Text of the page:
Angels Are Being Taught Wisdom by the Church
In Ephesians Paul describes "how that by revelation he made known unto me the mystery . . . which in other ages was not made known unto the sons of men, as it is now revealed unto his holy apostles and prophets by the Spirit; that the Gentiles should be fellowheirs, and of the same body, and partakers of his promise in Christ by the gospel" (Eph. 3:3-6). That Gentiles were to be called and saved was made known from Abraham on through the Old Testament, but that they should be saved without observing the law and that both Jews and Gentiles would be liberated from it, being made a new body under the terms of the new covenant, was not made known. This was a new revelation. Consequently, grace was given to Paul to
preach among the Gentiles the unsearchable riches of Christ; and to make all men see what is the fellowship of the mystery, which from the beginning of the world hath been hid in God, who created all things by Jesus Christ: to the intent that now unto the principalities and powers in heavenly places might be known by the church the manifold wisdom of God, according to the eternal purpose which he purposed in Christ Jesus our Lord. (Eph. 3:8-11)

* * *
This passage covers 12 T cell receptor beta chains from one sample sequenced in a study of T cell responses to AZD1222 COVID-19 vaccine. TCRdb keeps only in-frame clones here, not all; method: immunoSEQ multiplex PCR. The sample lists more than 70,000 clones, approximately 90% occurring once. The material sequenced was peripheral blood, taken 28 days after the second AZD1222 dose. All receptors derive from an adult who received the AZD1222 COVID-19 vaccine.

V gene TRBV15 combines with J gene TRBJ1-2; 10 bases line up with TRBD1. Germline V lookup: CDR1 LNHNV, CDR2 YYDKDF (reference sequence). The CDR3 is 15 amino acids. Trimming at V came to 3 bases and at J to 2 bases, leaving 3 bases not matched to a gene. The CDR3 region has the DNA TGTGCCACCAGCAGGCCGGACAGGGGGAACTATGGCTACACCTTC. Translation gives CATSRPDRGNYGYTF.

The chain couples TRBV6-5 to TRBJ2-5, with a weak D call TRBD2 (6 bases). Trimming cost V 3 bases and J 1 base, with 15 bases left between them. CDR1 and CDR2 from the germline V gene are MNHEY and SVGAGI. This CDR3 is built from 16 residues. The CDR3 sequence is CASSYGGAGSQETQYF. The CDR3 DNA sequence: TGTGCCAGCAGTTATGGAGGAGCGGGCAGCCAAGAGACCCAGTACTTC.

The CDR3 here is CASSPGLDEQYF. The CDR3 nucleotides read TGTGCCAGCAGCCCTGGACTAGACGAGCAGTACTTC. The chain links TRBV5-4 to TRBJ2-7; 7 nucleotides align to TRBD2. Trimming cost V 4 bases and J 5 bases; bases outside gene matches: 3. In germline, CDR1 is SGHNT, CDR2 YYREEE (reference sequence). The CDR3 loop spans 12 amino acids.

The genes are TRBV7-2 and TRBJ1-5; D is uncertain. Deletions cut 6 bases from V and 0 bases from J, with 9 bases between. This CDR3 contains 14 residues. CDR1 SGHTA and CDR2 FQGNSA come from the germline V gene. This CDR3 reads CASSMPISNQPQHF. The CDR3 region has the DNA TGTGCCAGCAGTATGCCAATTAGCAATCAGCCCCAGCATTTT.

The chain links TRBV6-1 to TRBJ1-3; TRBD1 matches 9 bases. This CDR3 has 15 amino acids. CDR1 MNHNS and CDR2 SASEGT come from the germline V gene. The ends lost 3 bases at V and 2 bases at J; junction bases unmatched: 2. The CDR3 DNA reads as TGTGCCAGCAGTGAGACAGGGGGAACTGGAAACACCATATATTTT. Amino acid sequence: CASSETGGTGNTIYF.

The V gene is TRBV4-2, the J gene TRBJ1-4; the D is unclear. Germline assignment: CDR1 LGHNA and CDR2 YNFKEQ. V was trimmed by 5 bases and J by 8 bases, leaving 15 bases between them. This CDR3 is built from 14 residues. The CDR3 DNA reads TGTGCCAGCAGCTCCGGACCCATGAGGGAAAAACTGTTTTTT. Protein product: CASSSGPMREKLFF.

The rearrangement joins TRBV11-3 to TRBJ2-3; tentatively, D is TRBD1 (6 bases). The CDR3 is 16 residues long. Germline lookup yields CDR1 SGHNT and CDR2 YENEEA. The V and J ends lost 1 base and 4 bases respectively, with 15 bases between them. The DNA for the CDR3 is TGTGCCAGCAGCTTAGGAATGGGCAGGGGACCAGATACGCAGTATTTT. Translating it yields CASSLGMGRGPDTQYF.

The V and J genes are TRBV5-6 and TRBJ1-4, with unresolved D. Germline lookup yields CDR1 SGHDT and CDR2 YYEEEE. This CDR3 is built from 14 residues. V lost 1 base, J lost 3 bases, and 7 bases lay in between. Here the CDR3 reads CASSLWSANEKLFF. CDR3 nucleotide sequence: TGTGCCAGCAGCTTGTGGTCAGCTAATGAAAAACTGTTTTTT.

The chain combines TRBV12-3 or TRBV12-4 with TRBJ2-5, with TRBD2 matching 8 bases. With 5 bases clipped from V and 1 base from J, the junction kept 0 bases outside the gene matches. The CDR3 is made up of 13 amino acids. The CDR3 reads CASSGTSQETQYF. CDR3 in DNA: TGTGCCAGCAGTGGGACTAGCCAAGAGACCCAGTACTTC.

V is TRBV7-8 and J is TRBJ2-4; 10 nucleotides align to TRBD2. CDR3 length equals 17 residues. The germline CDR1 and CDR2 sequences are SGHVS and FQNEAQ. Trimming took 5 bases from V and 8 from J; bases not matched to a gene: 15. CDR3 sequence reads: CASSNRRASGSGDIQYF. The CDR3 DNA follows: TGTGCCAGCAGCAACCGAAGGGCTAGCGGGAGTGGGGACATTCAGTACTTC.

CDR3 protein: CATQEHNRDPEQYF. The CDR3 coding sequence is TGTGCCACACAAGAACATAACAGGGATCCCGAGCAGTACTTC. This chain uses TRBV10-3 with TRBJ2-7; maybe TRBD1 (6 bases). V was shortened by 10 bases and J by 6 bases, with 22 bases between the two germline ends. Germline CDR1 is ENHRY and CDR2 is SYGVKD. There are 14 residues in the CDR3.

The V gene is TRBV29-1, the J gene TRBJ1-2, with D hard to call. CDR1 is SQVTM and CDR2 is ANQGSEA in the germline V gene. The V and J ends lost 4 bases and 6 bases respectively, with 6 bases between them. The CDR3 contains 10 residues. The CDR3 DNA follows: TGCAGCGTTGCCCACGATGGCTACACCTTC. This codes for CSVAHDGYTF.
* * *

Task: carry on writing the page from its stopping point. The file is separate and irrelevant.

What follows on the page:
God is making Jews and Gentiles one new body to demonstrate to the principalities and powers in the heavenly places the manifold wisdom of God. By the submission of the church to God and Christ, and by the manifold wisdom of God to the church, both angelic and demon powers are being taught the eternal purpose of God.
Angels Are to be Judged or Ruled by Saints
Not only is Christ better than the angels, but the saints will rule them as well. When he was correcting the Corinthians’ practice of taking legal action against each other, Paul said, "Know ye not that we shall judge angels?" (1 Cor. 6:3). This does not refer to passing sentence on angels, or sending them to punishment. It does mean that saints will be exalted higher than angels and will rule them, making decisions for the administration of the universe. Saints, not angels, become heirs of God and joint-heirs with Jesus Christ to inherit all things.
In addition to the above facts, Scripture has much to say regarding the nature of angels, the different types of angels, and the work they do—all of which will be discussed in the following chapters.